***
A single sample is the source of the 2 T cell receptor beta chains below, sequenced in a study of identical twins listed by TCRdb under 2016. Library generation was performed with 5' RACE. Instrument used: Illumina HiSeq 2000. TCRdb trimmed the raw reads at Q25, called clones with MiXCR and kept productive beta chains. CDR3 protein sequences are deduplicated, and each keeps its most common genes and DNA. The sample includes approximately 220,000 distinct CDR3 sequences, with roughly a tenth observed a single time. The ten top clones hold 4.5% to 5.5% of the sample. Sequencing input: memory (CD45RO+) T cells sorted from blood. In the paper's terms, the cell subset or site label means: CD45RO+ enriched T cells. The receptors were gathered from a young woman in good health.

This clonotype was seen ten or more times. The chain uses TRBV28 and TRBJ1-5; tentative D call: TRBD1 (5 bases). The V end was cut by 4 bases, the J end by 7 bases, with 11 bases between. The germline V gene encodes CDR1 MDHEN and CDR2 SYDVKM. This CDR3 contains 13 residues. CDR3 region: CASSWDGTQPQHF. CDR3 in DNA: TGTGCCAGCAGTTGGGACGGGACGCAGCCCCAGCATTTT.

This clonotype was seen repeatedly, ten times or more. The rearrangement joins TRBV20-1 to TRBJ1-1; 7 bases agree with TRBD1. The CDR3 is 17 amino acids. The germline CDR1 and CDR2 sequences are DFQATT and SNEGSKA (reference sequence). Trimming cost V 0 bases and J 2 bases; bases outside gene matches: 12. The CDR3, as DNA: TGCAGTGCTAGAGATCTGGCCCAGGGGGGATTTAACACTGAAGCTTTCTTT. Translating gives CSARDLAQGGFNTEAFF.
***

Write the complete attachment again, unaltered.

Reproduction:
A single sample is the source of the 2 T cell receptor beta chains below, sequenced in a study of identical twins listed by TCRdb under 2016. Library generation was performed with 5' RACE. Instrument used: Illumina HiSeq 2000. TCRdb trimmed the raw reads at Q25, called clones with MiXCR and kept productive beta chains. CDR3 protein sequences are deduplicated, and each keeps its most common genes and DNA. The sample includes approximately 220,000 distinct CDR3 sequences, with roughly a tenth observed a single time. The ten top clones hold 4.5% to 5.5% of the sample. Sequencing input: memory (CD45RO+) T cells sorted from blood. In the paper's terms, the cell subset or site label means: CD45RO+ enriched T cells. The receptors were gathered from a young woman in good health.

This clonotype was seen ten or more times. The chain uses TRBV28 and TRBJ1-5; tentative D call: TRBD1 (5 bases). The V end was cut by 4 bases, the J end by 7 bases, with 11 bases between. The germline V gene encodes CDR1 MDHEN and CDR2 SYDVKM. This CDR3 contains 13 residues. CDR3 region: CASSWDGTQPQHF. CDR3 in DNA: TGTGCCAGCAGTTGGGACGGGACGCAGCCCCAGCATTTT.

This clonotype was seen repeatedly, ten times or more. The rearrangement joins TRBV20-1 to TRBJ1-1; 7 bases agree with TRBD1. The CDR3 is 17 amino acids. The germline CDR1 and CDR2 sequences are DFQATT and SNEGSKA (reference sequence). Trimming cost V 0 bases and J 2 bases; bases outside gene matches: 12. The CDR3, as DNA: TGCAGTGCTAGAGATCTGGCCCAGGGGGGATTTAACACTGAAGCTTTCTTT. Translating gives CSARDLAQGGFNTEAFF.